Establishment Of New Commission Sets Record Straight At Famous Apparitions
The announcement from Cardinal Vinko Puljic of Sarajevo in Hercegovina that a new committee is being formed to review the apparitions at Medjugorje caused an international stir two weeks ago for a number of reasons, with no one sure what it portends but with little doubt that it will be significant in the history of the apparitions -- perhaps further removing some of the authority from local bishops, with unknown results.
For now, it is a welcome development for those who believe in the apparitions if for no other reason than it sets the current record straight: that there has not yet been an official Church judgment on the apparitions.
For years, many have been under the misconception that the claims at Medjugorje are under the authority of a bishop in Mostar -- who has been strongly negative, and even has sought to condemn it -- but the highly public and official announcement made clear that the matter had been taken out of his hands and handed to a national commission headed by Cardinal Puljic, which has indicated that -- in the words of a prominent Croatian newspaper, Vecernji List, which broke the story -- the panel "will not make a final pronouncement as long as the phenomenon continues."
The current national commission has just three members, including the Cardinal, who has also indicated negatively on the issue, and the Bishop of Mostar.
When asked if the additional commission (in parlance, really a "committee") was the idea of the national bishops or the Vatican itself, Cardinal Puljic declined comment ("I would rather not answer that question," he told the U.S. bishops' information agency, Catholic News Service). The new commission will add to the three members of the current body of three bishops but remain under its jurisdiction.
It is not yet known who the theologians will be nor even how many will be named. A key issue will be whether they will be solely from that region or will be representative of the many nations from which pilgrims visit. Not since Guadalupe in Mexico during the 16th century has an apparition attracted so many adherents before official Church affirmation.
Cardinal Puljic said he is currently "awaiting suggestions from the Congregation for the Doctrine of the Faith" on what theologians to appoint to the commission. The names are expected to be announced in September.
"According to our information sources, the request for the establishment of the new commission originates from the Vatican, which clearly no longer can keep shutting its eyes from the events taking place in Medjugorje," opined Vecernji List.
Contrary to widespread misconceptions, the matter was removed from the Bishop of Mostar's office in the 1980s after it became obvious that he was staunchly opposed to approving them.
In 1991 an interim report by the national bishops who replaced the bishop found no clear evidence of the supernatural at Medjugorje (where apparitions of the Blessed Mother have been reported since 1981) and restricted official parish pilgrimages while allowing private ones while it continued its investigation.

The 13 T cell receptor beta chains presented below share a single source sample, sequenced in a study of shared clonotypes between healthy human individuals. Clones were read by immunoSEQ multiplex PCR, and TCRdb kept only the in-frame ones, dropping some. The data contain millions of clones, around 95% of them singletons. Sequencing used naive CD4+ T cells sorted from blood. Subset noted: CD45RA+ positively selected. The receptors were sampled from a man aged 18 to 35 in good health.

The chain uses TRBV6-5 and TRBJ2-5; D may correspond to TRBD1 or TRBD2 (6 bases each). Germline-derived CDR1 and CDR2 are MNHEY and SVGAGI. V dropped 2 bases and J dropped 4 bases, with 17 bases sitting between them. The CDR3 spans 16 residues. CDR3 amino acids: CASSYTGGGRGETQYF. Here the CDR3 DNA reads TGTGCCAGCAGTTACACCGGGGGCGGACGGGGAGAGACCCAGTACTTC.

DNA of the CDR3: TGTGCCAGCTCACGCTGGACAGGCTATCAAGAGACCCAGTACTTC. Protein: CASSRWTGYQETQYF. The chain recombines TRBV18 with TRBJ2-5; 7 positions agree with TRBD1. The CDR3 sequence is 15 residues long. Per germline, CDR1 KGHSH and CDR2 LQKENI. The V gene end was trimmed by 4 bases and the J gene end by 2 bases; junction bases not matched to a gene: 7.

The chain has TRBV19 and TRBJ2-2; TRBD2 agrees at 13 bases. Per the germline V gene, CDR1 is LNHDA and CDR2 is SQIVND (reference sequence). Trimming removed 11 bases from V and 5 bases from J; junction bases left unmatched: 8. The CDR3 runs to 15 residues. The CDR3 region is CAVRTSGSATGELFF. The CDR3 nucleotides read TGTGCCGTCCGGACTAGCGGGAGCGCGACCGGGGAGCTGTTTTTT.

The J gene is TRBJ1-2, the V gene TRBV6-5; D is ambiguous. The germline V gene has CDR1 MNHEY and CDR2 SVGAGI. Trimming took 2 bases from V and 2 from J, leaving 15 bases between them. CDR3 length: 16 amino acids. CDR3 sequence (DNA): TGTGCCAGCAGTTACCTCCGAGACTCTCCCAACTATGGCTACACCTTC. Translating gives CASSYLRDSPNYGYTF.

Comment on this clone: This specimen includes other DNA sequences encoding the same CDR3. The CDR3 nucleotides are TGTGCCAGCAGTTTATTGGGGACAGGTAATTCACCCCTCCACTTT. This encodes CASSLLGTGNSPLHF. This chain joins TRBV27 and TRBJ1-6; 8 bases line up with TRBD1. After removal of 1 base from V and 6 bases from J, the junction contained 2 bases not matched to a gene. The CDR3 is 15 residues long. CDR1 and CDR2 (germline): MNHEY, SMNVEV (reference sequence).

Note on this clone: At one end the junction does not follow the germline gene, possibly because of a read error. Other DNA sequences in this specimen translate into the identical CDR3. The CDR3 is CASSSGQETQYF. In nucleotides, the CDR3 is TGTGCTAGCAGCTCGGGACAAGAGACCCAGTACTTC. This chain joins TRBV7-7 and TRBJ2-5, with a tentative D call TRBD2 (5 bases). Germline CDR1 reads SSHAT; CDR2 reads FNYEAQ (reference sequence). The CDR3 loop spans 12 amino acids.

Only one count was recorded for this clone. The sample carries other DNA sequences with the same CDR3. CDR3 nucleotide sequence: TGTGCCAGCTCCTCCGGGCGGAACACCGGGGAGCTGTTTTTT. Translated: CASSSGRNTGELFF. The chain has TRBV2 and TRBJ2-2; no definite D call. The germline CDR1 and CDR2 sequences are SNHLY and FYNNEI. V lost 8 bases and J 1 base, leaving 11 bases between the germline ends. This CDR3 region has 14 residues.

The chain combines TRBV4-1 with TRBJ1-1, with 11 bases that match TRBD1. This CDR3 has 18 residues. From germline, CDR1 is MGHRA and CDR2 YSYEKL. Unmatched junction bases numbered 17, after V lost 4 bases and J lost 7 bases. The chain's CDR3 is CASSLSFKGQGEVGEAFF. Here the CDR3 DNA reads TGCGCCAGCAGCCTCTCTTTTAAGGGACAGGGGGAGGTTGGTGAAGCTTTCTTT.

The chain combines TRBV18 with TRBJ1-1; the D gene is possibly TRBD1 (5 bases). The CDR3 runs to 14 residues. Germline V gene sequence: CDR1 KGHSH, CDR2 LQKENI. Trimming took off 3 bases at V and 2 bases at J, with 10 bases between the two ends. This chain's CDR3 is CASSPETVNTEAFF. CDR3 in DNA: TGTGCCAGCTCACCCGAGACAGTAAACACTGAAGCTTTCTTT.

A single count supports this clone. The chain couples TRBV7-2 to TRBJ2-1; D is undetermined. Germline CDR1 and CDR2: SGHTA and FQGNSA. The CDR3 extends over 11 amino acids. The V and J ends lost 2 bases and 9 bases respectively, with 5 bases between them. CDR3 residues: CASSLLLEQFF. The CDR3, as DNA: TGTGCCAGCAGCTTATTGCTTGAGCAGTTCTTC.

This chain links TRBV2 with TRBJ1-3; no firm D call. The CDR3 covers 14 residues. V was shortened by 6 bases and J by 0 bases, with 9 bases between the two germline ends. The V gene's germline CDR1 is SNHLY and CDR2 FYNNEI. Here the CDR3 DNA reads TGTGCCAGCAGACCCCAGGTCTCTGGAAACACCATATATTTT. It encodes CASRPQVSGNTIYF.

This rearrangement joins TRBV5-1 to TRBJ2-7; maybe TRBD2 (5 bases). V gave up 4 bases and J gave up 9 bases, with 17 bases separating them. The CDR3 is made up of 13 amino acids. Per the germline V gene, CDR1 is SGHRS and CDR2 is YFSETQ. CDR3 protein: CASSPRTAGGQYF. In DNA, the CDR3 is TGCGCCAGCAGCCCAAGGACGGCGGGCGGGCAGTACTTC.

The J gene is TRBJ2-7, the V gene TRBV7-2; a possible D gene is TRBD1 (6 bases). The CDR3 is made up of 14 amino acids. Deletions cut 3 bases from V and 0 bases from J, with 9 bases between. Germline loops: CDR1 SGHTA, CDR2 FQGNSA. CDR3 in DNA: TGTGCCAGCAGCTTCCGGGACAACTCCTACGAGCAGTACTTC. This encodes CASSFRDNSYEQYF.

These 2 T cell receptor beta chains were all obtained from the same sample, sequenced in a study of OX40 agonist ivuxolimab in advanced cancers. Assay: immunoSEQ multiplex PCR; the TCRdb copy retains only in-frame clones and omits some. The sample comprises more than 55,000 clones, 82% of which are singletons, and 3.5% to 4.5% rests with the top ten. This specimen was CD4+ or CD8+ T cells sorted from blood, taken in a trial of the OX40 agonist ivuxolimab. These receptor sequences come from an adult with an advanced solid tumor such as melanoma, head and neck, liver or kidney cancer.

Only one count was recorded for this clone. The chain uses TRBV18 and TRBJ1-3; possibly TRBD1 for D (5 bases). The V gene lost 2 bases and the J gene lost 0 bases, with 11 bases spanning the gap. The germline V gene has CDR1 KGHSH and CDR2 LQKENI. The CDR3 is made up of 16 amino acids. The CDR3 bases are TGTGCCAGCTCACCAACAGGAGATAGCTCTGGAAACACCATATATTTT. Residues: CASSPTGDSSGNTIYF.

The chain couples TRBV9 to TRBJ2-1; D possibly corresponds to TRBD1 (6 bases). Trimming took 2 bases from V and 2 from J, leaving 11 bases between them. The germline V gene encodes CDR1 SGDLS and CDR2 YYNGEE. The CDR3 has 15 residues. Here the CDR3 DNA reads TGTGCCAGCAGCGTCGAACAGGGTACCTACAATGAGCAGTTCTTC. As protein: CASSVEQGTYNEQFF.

In June, Mostar Bishop Ratko Pavic again voiced his opposition to the apparitions in an appearance at Medjugorje itself and called for an end to dissemination of the messages, despite removal of his authority. Several Catholic news agencies presented that as disapproval of the apparitions, a misperception that establishment of the new commission, by its very formation, sets straight.
How the new committee will rule is another matter. In the end, the issue may end up in the hands of Pope Benedict XVI himself -- whose views are unknown but may be more skeptical than his predecessor.
While as prefect at the Congregation Benedict had been the one who took away the Mostar bishop's authority in discernment, the pontiff is generally perceived as from the "reductionist rationalist" school of theology and less prone to mysticism than John Paul II, who encouraged bishops to visit the apparitions and on a number of occasions indicated a positive view of the alleged events.
Indeed, John Paul mentioned his wanting to visit the apparitions to the president of Croatia during the 1990s and on a visit to former Yugoslavia once mentioned Medjugorje directly to the Mostar bishop in what seemed like a jibe -- while at the same time respecting the fact that the bishops had not ruled and that he thus should not visit.
Pope Benedict, as Cardinal Ratzinger, is said to have paid at least two visits to Medjugorje -- a claim the Mostar bishop says is false -- but at the same time has indicated that he is more wary of apparitions.
Writing about the great Fatima miracle in 1917, in the book called God and the World, Cardinal Ratzinger said, "Whatever happened or did not happen on that October 13th, from a purely scientific point of view, we have no way of knowing" -- indicating uncertainty.
How the current prefect for the Congregation. William Levada of San Francisco, feels about apparitions is not known, although as a bishop in California he personally allowed speakers to talk of Medjugorje at Catholic conferences in that archdiocese.
Meanwhile, there have unconfirmed reports that the Bishop Pavic is restricting Adoration of the Blessed Sacrament in the diocese -- including Medjugorje, where there is also reported to be a shake-up of priests among the Franciscans who have long sought compromise with the secular bishop. We have no reason to believe these rumors. Nor is it true that a fourth seer there has received the tenth "secret" -- at which time daily apparitions halt.
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